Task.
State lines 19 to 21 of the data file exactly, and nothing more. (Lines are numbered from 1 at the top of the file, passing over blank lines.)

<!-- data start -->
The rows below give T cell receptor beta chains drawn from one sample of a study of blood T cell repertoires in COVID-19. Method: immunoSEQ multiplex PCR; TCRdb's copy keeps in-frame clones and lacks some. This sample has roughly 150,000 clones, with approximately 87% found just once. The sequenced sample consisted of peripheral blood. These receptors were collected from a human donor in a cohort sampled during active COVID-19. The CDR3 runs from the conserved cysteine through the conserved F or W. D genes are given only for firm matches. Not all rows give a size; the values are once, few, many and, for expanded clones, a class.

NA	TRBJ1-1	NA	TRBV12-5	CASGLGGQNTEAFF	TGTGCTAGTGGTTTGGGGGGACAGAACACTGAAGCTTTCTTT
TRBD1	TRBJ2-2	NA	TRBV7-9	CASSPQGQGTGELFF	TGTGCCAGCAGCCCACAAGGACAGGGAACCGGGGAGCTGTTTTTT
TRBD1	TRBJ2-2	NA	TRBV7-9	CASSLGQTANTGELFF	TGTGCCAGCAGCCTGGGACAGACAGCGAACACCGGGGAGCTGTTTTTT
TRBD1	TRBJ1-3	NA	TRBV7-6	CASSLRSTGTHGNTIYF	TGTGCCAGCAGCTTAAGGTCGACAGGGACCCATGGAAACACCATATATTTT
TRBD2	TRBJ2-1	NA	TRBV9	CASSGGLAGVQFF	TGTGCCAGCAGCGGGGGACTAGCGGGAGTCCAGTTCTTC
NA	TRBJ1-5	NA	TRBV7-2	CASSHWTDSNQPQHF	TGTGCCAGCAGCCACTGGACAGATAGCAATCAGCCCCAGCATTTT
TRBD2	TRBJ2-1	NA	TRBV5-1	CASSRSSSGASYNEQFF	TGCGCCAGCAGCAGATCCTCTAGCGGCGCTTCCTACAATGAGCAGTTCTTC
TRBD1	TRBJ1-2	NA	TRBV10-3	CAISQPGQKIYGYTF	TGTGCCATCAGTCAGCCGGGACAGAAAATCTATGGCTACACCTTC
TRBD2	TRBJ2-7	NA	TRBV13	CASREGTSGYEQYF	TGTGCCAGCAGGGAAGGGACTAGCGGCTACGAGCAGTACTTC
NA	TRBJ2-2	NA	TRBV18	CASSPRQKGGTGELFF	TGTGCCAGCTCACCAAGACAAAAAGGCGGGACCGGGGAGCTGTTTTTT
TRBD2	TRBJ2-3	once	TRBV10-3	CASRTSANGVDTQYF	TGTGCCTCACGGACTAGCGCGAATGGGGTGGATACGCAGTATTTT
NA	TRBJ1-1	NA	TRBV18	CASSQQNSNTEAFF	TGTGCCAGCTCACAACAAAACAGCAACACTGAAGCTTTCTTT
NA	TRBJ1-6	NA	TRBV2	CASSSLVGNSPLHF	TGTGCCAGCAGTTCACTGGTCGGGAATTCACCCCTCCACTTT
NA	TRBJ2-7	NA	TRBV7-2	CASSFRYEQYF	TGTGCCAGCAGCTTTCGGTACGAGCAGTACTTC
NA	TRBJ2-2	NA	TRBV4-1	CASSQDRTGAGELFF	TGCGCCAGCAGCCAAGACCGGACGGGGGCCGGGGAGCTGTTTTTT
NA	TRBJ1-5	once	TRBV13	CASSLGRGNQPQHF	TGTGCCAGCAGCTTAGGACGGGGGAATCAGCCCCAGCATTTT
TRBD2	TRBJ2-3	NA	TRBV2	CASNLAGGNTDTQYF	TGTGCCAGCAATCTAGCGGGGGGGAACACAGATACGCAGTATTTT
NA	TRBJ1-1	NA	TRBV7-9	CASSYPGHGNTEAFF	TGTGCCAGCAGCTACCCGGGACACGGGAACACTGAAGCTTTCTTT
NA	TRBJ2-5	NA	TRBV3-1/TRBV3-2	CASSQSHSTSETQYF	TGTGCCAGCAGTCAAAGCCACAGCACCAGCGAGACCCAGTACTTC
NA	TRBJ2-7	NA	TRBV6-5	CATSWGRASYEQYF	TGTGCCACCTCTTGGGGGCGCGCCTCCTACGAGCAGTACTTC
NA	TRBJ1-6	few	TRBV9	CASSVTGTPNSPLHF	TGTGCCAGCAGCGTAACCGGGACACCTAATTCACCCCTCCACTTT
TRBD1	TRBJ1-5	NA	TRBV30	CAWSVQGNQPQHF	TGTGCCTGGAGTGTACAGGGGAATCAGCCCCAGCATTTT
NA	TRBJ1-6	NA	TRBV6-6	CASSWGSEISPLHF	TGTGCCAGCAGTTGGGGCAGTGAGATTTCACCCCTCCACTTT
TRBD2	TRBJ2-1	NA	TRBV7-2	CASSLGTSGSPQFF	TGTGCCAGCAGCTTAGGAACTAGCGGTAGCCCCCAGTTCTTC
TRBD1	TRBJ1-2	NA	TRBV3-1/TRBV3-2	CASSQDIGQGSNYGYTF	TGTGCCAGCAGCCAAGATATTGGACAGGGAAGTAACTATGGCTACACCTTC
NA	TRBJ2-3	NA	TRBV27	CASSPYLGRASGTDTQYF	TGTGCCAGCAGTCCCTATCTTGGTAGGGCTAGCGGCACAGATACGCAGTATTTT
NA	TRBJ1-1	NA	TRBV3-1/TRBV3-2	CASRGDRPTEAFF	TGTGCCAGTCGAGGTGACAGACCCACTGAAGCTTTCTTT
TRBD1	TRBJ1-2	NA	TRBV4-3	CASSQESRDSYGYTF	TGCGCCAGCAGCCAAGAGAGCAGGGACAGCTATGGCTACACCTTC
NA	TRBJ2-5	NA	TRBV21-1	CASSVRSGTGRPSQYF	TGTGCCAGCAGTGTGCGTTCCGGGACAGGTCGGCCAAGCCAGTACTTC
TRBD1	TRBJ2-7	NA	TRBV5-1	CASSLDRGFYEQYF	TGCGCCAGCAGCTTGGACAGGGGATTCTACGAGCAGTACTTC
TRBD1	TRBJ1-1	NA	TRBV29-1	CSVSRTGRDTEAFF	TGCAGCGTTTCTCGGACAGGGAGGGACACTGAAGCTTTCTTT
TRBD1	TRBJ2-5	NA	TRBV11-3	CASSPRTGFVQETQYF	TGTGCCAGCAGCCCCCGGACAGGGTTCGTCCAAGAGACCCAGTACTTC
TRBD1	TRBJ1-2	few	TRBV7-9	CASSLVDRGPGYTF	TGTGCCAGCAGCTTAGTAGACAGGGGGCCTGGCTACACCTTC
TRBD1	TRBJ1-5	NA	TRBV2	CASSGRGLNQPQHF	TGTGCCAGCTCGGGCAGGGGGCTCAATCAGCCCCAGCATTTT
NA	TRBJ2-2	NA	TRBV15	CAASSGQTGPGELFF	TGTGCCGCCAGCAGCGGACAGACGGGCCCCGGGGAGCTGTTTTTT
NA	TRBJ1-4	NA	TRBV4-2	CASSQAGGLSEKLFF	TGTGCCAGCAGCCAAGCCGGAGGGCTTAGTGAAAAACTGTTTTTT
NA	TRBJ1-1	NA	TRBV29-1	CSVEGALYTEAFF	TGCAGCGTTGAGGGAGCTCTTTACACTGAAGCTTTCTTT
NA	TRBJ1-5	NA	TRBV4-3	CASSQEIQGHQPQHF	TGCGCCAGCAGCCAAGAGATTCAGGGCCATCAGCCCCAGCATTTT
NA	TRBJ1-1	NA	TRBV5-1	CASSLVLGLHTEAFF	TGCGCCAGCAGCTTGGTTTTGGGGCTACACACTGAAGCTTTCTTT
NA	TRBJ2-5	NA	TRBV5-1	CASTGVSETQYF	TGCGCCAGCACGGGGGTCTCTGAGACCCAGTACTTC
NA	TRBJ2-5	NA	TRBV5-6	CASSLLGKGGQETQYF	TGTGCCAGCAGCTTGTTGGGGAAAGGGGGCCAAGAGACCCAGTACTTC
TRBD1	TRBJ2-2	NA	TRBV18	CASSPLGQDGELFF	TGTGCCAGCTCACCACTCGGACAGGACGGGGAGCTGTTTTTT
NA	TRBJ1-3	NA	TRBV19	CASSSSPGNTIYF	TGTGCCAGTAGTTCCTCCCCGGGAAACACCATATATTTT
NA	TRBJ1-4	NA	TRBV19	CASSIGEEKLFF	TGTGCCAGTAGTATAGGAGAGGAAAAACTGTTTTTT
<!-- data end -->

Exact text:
NA	TRBJ1-1	NA	TRBV7-9	CASSYPGHGNTEAFF	TGTGCCAGCAGCTACCCGGGACACGGGAACACTGAAGCTTTCTTT
NA	TRBJ2-5	NA	TRBV3-1/TRBV3-2	CASSQSHSTSETQYF	TGTGCCAGCAGTCAAAGCCACAGCACCAGCGAGACCCAGTACTTC
NA	TRBJ2-7	NA	TRBV6-5	CATSWGRASYEQYF	TGTGCCACCTCTTGGGGGCGCGCCTCCTACGAGCAGTACTTC